The total volume of immigration has not reaohed the high figure of previous years, but the number of those seeking homes on our unoccupied lands has been fully maintained during the last season, and, owing to the ever closer supervision of the immigration branch of the public service, the character of these new inhabitants of Canada seems to be of the highest, and promises no small addition to the wealth of the country.
The government of the United Kingdom having expressed its willingness to include a representative of Canada among its delegates to the conference, held at Shanghai, to investigate the opium trade, my Government has been pleased to welcome an offer so significant of Canada's growing importance, and on its recommendation the government of the United Kingdom has accordingly appointed a member of the Dominion Parliament to be a member of the commission.
Representatives of Canada participated lately dn the permanent establishment and organization of the International Institute of Agriculture, with its headquarters at Rome, an event of interest to our country in whose economic system agriculture plays so great a part. It is gratifying to note that among the forty-eight States adhering to the Institute recognition of Canada's agricultural importance was shown by election of our representatives to some of the highest offices of the Institute.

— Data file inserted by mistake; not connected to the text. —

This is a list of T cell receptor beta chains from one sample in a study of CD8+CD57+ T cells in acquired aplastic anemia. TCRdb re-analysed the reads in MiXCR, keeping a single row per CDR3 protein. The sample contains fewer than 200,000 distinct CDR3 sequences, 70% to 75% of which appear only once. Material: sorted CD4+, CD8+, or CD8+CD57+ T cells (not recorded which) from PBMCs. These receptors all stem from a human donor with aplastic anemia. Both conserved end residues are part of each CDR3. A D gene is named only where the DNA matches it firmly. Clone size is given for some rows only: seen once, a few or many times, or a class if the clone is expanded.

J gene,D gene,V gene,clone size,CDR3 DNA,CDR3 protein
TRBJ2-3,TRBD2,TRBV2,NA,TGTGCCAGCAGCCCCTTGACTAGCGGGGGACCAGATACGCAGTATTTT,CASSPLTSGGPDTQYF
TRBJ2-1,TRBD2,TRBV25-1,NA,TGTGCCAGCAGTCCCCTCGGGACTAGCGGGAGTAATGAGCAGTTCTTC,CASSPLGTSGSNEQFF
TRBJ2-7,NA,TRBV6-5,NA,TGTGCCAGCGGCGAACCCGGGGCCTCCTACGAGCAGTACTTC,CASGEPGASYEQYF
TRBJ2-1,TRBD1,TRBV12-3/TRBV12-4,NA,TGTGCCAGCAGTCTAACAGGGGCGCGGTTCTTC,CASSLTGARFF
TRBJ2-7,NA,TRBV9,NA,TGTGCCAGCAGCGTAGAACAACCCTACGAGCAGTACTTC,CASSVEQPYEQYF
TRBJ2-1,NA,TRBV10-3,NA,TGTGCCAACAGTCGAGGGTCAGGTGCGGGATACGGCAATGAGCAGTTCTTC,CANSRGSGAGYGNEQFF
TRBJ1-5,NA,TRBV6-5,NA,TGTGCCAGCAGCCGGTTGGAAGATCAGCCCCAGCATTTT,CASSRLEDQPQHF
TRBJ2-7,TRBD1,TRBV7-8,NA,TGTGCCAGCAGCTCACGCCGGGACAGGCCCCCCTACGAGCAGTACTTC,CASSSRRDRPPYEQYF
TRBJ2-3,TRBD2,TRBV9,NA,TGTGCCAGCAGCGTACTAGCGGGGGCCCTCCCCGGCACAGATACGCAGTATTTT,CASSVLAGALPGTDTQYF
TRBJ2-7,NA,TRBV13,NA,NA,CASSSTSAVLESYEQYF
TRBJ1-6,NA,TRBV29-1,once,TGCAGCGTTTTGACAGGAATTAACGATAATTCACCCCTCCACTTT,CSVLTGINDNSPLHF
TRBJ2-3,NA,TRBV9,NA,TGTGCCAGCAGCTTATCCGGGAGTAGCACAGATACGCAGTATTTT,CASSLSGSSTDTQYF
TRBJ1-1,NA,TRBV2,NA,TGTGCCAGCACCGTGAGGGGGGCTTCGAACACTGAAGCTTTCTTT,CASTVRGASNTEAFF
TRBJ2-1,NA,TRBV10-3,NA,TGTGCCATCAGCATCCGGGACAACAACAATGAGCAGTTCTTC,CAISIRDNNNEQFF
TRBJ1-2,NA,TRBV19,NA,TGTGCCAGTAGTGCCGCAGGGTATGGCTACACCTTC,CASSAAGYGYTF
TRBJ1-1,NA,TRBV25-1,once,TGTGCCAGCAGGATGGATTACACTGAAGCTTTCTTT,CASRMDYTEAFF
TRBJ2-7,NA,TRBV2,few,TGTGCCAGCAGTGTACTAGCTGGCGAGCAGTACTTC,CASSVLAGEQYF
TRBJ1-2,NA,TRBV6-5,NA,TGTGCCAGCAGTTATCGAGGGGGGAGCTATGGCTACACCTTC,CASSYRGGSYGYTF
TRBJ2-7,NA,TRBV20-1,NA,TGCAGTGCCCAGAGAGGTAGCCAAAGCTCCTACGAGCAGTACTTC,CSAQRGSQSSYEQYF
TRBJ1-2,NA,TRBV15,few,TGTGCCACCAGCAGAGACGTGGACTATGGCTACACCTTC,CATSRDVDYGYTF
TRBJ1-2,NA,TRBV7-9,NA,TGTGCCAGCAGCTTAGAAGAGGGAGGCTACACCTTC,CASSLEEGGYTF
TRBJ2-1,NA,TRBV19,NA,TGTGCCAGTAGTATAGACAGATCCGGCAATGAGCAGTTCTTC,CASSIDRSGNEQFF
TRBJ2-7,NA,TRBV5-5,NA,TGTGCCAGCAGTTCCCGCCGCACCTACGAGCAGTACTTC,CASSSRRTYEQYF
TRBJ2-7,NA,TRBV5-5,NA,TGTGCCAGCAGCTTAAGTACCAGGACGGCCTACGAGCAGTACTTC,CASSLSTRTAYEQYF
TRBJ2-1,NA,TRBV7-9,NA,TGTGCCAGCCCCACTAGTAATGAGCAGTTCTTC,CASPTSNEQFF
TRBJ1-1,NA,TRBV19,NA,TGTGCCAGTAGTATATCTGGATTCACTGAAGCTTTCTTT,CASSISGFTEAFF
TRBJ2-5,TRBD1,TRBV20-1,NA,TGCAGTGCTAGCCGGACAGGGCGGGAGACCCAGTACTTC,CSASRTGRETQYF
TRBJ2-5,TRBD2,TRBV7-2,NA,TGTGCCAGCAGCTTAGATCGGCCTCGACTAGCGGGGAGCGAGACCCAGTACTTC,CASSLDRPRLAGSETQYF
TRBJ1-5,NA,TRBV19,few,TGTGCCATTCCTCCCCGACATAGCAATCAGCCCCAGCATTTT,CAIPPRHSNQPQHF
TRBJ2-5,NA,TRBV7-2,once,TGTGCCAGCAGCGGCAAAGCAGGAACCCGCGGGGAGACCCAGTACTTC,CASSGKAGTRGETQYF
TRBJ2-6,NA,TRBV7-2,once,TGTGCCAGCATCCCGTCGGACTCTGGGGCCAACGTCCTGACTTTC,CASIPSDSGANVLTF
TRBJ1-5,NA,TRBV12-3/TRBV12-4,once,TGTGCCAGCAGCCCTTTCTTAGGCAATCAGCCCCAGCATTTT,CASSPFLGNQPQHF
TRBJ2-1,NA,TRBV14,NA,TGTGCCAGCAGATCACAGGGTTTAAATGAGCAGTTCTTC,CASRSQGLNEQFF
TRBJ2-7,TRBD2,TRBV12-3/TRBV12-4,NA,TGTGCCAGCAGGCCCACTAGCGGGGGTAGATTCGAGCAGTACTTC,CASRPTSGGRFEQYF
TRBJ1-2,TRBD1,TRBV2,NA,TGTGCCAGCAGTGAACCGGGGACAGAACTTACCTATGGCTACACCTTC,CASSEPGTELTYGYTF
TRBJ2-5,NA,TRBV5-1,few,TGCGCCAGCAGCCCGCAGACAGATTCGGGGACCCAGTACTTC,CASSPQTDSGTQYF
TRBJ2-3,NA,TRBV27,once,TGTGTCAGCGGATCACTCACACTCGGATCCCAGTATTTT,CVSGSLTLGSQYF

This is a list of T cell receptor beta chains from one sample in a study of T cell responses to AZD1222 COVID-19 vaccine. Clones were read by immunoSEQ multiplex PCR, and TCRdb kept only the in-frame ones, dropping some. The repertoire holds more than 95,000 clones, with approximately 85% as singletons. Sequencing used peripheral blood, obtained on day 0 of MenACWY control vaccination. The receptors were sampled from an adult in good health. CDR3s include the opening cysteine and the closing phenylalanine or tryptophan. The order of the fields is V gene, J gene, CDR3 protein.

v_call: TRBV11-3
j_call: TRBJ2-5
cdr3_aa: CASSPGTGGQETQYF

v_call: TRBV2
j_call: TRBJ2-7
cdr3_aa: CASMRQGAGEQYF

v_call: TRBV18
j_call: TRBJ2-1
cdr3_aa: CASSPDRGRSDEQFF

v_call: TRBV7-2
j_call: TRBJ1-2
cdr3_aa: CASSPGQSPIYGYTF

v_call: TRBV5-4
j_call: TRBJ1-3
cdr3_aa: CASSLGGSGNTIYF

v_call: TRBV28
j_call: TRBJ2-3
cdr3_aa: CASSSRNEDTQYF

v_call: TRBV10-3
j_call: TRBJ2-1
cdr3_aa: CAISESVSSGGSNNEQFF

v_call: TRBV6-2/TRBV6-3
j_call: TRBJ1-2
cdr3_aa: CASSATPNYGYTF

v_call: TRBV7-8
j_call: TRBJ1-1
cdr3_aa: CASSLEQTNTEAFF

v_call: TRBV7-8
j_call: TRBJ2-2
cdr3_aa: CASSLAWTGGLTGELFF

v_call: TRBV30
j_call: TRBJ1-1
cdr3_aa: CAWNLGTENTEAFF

The appalling calamity which has befallen Sicily and Southern Italy and caused a total destruction of life and property absolutely unprecedented and unequalled in the long series of historic disasters, has induced my government to offer assistance for the immediate relief of the hundreds of thousands of sufferers who were helpless against famine and all its consequent horrors. I confidently hope that you will approve its action.
In pursuance of an announcement made during the concluding session of last parliament, a commission was appointed to examine the various lines of railway connected with the Intercolonial Railway and which might become valuable feeders thereto. The report of this commission has been received and will be placed before you.
The commissioner appointed for investigating the conduct of officers in the Department of Marine and Fisheries has concluded his labour, but has not yet reported. His report, however, is expected at an early date and when received will be placed in your hands.
A measure will he submitted to you, based upon similar legislation enacted in 1906 by the parliament of the United Kingdom, aiming at the repression of the payment of secret commissions and gratuities both in public and private business.
You will be asked to consider measures relative to insurance, the civil tservice, immigration, naturalization and other subjects. Gentlemen of the House of Commons :
The accounts of the last year will be laid before you.
The estimates for the coming year will be submitted at an early date; they have been prepared with a due regard for economy consistent with the requirements of the public service.
Honourable Gentlemen of the Senate :
Gentlemen of the House of Commons :
I pray the Divine Providence that it may guide your deliberations, and that they may tend to a further increase in the prosperity of our country and the well-being of our people.